My husband walks into our bedroom wearing his freshly starched shirt and tie, about to go out the door to the airport to jump on another plane, yet pausing time to deliver me a cup of green tea with vanilla soy milk, with just the right amount of honey, as I like it. No longer do I say my routine, ‘thank you‘. No, I drink his tenderness into my soul like sipping a cup of sweet milk. I sip it slowly so as to savor his tenderness, a tenderness warm and nurturing like the morning light arising from the sleeping horizon.
Walking to the mailbox yesterday afternoon, a small puff of a dandelion floats against the turquoise sky. Dancing in slow motion with the warm California spring breeze, it beckoned me to join in it’s dance. Through the eyes of gratitude, even a common weed reveals it’s beauty before us.
On my beach walk on Saturday, the great, majestic pelican takes flight as the warm April Pacific ocean rolls over my feet, my weight sinking into silky, wet, soft sand.
No I don’t want to miss a thing.
The amazing grace around us only needs our wide-eyed attention, grace that won’t squeeze out joy, but is joy.
The effortless joy that lives beyond our days like the sun behind the clouds.
So lift your eyes from the ground when you walk, scan the land before you for crimson roses, and spider webs laced with dew drops, or tiny children wanting to teach us to play.
One day a while back, a little four-year old boy knocked on our door. He’s a real boy he is, his little thumb hooked on to his blue jean belt loop, hip jolted out to the left, the blond wisp of bang hanging over his right eye. Opening the door he stood there, all tough and grown up, this mini-man.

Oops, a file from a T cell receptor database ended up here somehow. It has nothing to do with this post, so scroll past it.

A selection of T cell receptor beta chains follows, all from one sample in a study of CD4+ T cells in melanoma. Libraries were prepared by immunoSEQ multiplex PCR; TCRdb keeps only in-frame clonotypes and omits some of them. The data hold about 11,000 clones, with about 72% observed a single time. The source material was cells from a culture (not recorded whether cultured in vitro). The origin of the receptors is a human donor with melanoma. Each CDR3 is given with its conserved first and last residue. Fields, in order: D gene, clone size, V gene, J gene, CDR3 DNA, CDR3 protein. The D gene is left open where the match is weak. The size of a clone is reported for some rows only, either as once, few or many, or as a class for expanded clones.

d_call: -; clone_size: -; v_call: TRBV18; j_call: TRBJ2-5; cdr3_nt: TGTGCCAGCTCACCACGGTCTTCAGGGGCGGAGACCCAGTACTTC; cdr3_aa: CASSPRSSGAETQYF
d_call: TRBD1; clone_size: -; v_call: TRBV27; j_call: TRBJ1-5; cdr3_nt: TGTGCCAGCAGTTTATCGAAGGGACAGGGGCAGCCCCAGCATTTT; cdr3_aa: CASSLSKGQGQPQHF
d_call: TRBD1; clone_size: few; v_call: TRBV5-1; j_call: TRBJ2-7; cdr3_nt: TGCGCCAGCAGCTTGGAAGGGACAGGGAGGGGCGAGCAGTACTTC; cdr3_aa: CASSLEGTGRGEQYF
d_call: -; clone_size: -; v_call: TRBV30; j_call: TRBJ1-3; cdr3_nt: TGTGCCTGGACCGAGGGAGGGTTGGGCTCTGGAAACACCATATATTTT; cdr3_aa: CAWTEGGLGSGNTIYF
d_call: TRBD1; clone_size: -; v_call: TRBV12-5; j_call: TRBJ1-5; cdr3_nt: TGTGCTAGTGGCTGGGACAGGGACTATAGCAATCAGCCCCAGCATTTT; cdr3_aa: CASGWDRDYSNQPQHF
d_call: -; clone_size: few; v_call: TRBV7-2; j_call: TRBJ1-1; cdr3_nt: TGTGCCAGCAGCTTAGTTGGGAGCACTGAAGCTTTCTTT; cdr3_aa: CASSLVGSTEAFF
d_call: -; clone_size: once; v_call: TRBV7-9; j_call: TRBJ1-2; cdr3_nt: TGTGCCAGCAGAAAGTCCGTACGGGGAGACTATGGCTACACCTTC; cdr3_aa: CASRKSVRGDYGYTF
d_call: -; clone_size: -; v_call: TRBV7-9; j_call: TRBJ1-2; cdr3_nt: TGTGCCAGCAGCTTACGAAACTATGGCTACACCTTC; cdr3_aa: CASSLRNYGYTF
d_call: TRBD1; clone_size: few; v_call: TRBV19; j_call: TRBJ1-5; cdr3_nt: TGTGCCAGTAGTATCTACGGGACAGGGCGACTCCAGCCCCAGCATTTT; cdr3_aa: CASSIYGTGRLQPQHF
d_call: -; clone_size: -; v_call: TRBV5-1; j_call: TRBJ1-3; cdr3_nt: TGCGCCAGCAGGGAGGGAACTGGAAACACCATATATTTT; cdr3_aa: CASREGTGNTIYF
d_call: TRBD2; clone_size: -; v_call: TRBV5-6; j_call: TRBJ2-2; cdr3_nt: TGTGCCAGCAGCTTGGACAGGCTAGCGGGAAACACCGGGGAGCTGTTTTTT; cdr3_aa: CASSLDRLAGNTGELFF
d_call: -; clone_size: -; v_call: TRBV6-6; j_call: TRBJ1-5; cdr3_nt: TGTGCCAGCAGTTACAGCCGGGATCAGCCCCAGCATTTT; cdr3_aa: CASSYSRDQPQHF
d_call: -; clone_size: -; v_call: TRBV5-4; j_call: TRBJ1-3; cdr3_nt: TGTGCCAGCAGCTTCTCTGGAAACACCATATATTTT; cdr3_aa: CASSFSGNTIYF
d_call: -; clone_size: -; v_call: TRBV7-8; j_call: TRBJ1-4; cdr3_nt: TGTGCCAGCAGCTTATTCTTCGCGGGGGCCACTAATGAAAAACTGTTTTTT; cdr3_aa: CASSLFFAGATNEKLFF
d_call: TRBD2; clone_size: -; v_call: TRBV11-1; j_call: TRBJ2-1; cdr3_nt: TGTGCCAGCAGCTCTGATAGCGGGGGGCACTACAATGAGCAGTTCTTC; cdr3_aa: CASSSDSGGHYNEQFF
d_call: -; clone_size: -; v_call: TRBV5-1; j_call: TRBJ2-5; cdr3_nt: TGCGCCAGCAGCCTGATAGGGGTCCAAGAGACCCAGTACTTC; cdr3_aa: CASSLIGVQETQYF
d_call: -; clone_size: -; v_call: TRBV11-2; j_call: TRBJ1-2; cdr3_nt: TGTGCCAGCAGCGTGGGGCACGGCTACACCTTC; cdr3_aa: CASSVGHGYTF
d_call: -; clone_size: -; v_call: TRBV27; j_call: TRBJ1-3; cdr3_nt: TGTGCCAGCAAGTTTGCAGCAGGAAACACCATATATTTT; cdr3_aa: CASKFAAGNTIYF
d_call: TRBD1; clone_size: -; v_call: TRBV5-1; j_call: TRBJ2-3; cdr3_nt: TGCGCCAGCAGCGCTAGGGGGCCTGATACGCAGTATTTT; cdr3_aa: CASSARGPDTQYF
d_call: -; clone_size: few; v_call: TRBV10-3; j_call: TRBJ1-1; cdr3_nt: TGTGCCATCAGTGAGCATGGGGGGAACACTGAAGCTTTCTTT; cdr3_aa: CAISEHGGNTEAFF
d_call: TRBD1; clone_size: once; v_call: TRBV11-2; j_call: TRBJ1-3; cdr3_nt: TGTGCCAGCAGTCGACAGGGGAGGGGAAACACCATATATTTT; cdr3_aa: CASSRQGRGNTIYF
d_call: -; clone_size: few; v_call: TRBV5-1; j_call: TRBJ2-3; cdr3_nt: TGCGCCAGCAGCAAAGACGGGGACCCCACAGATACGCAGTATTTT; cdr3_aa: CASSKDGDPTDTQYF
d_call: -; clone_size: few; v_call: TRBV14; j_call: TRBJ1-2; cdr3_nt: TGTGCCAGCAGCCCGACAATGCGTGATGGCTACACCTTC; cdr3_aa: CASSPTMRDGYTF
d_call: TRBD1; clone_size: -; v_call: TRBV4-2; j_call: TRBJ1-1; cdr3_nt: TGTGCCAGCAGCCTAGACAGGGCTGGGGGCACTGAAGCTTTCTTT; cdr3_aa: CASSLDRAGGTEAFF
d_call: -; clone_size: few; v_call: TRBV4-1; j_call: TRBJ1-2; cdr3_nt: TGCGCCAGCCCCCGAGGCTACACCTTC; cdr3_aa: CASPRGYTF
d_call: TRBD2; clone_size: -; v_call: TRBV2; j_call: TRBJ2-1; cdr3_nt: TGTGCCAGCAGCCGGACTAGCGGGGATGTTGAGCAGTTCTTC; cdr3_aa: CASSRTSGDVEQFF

With his raspy little voice, he said, “Can Simon come out to play”.
(Simon is my husband.)
Jesus says we must be like little children to enter the kingdom.
Little children, wide eyed, teachable, surrendered, grateful for the thousand gifts.
Joy abounds all around us. In our neighborhoods, on buses, trains, at work in school, in our homes, during days of drudgery, and when our steps are light.
So when we’re apt to complain, when we’re blue, we need do it, too. Dress despair in the a velvet robe of gratefulness, and our lives will change.
Darkness cannot live in such light.
If we notice just three gifts and blessings each day, after 365 days we’ll have embraced over one thousand gifts, shimmering gems of life we might have missed, a treasure box filled with joy, a year gone by of happiness infused with thankfulness.
This practice of effervescent gratitude makes everyday a cause for celebration, of bottles of champagne popping throughout our moments.
And thank you Ann Voskamp, you have the heart of a mystic, your beautiful book opened my eyes to the wonder upon me. I now embrace Radical Gratitude as a spiritual practice!
Give thanks in song, when taking part in the meal, in the great assembly, in all circumstances, always and for everything, thanks be to God for such indescribable gifts abounding and surrounding our precious lives.